The Art of Courtly Love Test | Mid-Book Test - Easy

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This test consists of 15 multiple choice questions and 5 short answer questions.

Multiple Choice Questions

1. When the middle class man approached the woman of higher nobility and she told him finally that he had no reason to hope, how was he to respond?
(a) Tell her that lack of hope does not kill love.
(b) Take it as his cue to end the pursuit.
(c) Ask her what he might change about himself to win her over.
(d) Emphasize that he was willing to hope beyond reason.

2. How did the author explain the effects of excess passion on love?
(a) Some men are too passionate to ever truly be loved.
(b) Excess passion causes men to fall in love too easily.
(c) Excess passion causes men to only feel lust and never feel love.
(d) Some men are so enslaved to desire that love cannot bind them.

3. If a middle class woman asked for the chance to think over the romantic advances of a nobleman, how was the nobleman to respond?
(a) He was to agree to wait.
(b) He was to insist that she decide immediately.
(c) He was to convince her to follow her heart, not her mind.
(d) He was to give her a time limit or appear foolish.

4. According to the author, what does love cause a person to seek above all other things?
(a) The chance to speak with the one he loves.
(b) The embrace of the one he loves.
(c) A glimpse of the one he loves.
(d) The thought of the one he loves.

5. How did the author explain the connection between love and greed?
(a) Love cannot be degraded by greed.
(b) Love is essentially a form of greed.
(c) Love is destroyed by greed.
(d) Love eliminates greed.

6. When a nobleman approached a noblewoman and began a conversation appropriately, what was the nobleman to tell the noblewoman it was difficult to restrain himself from doing?
(a) Showering her with gifts.
(b) Kissing her.
(c) Praising her excessively.
(d) Embracing her.

7. In the four-stage theory of appropriate development of love, what is the fourth stage?
(a) Embrace.
(b) Hope.
(c) Whole person.
(d) Kiss.

8. Before love becomes balanced on both sides, what did the author say happens to two people in love?
(a) Their feelings change from lust to a sacred love.
(b) They experience the greatest anticipation of their lives.
(c) No suffering is greater than theirs.
(d) No passion is purer than theirs.

9. Recalling the thing the author suggested a middle class man always do in a conversation with a middle class woman, when did he suggest that it be done in the course of a conversation?
(a) In the middle of the conversation.
(b) Early in the conversation.
(c) Before the conversation really begins.
(d) At the end of the conversation.

10. In wooing a woman of higher social ranking, how might the middle class man best win her attention?
(a) He should tell her that love transcends social class.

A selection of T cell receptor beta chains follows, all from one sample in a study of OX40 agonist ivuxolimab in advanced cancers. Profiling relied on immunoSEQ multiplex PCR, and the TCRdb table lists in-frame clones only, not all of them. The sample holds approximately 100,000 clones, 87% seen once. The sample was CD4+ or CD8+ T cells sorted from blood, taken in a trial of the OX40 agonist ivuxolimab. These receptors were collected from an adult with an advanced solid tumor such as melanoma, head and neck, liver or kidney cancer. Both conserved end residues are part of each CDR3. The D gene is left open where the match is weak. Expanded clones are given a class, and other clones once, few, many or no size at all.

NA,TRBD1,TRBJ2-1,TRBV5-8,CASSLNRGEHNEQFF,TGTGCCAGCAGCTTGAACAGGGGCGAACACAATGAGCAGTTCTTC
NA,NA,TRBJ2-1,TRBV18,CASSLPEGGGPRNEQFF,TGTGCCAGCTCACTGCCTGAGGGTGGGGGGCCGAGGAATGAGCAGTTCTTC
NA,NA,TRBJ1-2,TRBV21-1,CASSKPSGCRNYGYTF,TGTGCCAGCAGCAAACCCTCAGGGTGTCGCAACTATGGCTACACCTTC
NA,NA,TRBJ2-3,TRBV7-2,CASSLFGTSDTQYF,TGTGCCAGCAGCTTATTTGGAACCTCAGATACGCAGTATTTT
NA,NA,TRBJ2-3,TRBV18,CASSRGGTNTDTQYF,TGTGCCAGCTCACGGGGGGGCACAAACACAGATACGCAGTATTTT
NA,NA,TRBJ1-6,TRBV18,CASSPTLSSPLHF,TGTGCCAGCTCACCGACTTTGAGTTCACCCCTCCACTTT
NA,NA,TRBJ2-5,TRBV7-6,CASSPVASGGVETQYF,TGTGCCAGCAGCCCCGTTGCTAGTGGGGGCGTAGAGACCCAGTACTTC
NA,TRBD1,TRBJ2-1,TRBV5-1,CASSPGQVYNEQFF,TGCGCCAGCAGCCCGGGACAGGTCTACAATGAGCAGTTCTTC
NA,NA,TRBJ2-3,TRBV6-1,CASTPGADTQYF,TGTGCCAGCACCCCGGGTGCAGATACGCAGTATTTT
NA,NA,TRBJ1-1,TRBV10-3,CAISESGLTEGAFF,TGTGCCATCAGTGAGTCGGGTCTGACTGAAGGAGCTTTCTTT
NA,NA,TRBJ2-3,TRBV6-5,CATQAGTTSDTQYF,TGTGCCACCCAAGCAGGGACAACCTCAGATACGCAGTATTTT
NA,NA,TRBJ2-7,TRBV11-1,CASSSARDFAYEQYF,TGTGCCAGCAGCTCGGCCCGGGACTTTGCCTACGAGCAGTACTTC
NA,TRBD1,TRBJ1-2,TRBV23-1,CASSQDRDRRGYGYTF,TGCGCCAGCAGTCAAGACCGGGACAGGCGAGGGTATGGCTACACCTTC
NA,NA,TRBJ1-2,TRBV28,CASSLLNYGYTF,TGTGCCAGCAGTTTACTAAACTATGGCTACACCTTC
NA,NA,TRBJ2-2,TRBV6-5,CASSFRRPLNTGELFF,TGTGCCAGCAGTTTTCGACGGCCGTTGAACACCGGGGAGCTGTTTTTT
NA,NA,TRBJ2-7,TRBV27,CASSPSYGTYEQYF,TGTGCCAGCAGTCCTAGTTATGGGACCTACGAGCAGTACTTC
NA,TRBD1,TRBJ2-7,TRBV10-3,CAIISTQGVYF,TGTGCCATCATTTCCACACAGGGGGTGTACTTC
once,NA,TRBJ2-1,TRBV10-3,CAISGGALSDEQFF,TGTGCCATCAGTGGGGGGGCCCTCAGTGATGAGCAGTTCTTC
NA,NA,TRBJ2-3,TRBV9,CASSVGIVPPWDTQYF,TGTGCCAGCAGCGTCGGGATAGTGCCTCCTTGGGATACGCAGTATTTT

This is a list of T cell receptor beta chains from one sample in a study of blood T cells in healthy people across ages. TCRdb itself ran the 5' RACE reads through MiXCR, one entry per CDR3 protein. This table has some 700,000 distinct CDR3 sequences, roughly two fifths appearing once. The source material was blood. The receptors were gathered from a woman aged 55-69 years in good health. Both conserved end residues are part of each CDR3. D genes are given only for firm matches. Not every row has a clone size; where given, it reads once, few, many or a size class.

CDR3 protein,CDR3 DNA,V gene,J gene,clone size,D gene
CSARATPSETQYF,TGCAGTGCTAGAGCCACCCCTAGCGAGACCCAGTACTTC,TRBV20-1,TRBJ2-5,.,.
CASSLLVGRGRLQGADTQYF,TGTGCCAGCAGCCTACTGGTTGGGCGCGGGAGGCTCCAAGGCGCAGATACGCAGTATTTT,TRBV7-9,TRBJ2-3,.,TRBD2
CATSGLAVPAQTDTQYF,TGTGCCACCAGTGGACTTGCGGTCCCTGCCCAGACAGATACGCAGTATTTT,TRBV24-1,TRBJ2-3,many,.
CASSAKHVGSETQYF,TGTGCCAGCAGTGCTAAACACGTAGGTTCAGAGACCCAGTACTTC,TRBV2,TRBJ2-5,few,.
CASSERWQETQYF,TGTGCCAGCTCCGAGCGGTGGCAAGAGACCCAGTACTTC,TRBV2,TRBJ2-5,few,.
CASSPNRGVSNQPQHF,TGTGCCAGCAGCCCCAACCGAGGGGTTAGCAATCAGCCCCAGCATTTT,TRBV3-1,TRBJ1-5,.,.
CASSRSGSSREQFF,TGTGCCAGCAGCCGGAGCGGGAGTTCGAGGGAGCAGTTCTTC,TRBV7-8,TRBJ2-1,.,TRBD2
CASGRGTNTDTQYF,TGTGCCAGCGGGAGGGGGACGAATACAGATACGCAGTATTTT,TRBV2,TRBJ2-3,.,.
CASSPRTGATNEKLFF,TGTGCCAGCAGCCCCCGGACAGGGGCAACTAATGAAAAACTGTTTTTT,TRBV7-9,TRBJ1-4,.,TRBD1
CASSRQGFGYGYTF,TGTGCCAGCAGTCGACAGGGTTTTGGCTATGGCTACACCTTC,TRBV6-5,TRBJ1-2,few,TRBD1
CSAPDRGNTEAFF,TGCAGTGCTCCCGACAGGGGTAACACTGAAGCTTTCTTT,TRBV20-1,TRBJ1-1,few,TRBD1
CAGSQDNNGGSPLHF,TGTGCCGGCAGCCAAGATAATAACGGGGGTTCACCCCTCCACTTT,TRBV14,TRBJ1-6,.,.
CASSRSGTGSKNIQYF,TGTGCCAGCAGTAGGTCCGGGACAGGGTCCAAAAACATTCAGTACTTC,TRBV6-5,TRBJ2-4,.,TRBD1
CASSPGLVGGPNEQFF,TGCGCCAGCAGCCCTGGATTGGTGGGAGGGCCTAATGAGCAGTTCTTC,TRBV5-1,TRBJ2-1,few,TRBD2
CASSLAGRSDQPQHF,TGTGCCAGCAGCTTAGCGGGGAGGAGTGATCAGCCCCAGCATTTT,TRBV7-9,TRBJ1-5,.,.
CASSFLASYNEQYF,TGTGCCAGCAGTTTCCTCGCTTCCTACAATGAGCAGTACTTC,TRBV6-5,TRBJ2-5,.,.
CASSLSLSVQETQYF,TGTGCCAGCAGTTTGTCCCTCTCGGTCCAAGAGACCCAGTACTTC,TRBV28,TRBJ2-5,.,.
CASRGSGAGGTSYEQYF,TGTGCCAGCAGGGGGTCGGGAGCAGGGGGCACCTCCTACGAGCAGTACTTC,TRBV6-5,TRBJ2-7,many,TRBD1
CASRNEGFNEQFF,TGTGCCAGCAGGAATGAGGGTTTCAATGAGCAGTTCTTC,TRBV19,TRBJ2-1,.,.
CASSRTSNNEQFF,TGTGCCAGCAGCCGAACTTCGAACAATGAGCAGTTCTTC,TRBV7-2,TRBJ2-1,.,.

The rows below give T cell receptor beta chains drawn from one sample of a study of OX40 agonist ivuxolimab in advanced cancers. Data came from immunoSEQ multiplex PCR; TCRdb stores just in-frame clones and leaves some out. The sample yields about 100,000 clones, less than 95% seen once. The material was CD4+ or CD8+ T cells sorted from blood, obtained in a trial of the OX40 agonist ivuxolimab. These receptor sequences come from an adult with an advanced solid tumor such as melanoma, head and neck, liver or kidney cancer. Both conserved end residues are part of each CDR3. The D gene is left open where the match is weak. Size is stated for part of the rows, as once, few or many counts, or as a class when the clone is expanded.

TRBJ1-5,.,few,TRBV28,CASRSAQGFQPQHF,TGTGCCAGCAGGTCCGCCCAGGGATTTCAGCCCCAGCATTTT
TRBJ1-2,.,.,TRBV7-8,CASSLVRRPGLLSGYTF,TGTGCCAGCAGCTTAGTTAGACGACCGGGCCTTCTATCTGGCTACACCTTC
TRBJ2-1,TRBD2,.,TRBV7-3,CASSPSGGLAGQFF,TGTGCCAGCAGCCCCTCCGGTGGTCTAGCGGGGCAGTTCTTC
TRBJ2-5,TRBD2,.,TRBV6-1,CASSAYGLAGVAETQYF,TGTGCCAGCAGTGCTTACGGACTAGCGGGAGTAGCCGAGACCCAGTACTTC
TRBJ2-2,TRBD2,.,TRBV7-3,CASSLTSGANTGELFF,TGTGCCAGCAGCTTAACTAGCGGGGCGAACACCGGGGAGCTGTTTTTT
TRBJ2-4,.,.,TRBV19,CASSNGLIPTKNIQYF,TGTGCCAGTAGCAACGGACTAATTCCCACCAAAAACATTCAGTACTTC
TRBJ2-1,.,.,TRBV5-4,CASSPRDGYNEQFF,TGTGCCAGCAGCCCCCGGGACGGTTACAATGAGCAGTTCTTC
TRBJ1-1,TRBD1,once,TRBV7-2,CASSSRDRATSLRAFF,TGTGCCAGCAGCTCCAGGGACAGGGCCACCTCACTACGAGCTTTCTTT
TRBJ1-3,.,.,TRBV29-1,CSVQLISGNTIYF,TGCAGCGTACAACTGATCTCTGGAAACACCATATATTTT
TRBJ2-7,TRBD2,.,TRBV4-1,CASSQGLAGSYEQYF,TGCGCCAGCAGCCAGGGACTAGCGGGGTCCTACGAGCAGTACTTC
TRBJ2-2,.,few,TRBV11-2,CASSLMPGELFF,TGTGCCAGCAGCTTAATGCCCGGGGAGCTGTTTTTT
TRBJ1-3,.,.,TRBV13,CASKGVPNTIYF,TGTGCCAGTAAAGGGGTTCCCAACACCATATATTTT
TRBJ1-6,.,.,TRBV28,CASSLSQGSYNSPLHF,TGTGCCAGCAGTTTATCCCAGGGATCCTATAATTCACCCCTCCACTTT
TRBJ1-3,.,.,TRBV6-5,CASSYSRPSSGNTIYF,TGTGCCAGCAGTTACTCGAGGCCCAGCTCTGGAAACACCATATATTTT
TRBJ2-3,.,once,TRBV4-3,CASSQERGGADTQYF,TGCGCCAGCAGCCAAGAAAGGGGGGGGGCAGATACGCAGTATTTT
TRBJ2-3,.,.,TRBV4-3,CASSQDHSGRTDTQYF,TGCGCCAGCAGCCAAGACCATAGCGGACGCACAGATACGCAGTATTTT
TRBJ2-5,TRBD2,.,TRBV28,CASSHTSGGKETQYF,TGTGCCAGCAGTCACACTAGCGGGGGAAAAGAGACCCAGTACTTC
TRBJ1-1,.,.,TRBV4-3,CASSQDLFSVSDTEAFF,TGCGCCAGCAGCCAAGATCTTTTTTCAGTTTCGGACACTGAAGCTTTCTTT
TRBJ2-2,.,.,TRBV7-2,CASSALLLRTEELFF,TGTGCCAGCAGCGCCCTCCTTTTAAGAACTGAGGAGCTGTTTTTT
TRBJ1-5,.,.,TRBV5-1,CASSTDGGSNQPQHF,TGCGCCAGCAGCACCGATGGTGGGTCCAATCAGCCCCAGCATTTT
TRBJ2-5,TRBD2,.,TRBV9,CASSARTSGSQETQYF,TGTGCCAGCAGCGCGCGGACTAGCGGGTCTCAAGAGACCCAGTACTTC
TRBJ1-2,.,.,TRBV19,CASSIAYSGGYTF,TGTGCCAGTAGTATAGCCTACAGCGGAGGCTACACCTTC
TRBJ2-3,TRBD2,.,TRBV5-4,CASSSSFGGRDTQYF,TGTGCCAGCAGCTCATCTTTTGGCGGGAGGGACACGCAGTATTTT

(b) He should avoid the issue of social class and focus only on flattering her with praise.
(c) He should pretend to be of a higher class until she gets to know him.
(d) He should acknowledge that he is undeserving of her and beg for her favor.

11. How did the author explain the connection between blindness and love?
(a) The blind cannot see anything on which the mind can become obsessed.
(b) Blind people fall in love too often because they cannot determine true beauty.
(c) Blind people love better than those with sight because they use all of their senses.
(d) The eyes of the soul see all that needs to be seen.

12. Because a man will see his ideal woman, lust after her and make plans to woo her, how did the author explain love's origins?
(a) It develops only when a connection is there.
(b) It come directly from God when the moment is right.
(c) It is innate to humans.
(d) It is a figment of the imagination.

13. Of the author's five ways in which love can be acquired, which three produce the most worthy forms of love?
(a) Riches, beauty and good character.
(b) Beauty, kindness and generosity toward expressed needs.
(c) Ready speech, riches and good character.
(d) Beauty, good character and ready speech.

14. When a middle class man initiates a conversation with a woman of higher nobility, how was he advised to handle the issue of his own lower social standing?
(a) He should never discuss social ranking with her at all.
(b) He should acknowledge it.
(c) He should ignore it.
(d) He should hide the truth from her.

15. According to the author, what is the only way that a lover can accept something of value from the beloved?
(a) Only if it caused the giver great joy.
(b) If it is given freely.
(c) If the giver is in love, as well.
(d) If it was painful for the giver to give.

Short Answer Questions

1. How might a man of the middle class convince a woman of nobility that they should enter into a romantic relationship?

2. What did the author describe as the result of focusing on the beauty of another?

3. When the noblewoman expressed her fear about endangering herself, how would the nobleman be expected to respond?

4. Despite her social rank, how might a middle class man perceive a noblewoman to be?

5. In the four-stage theory of appropriate development of love, what is the second stage?

(see the answer keys)

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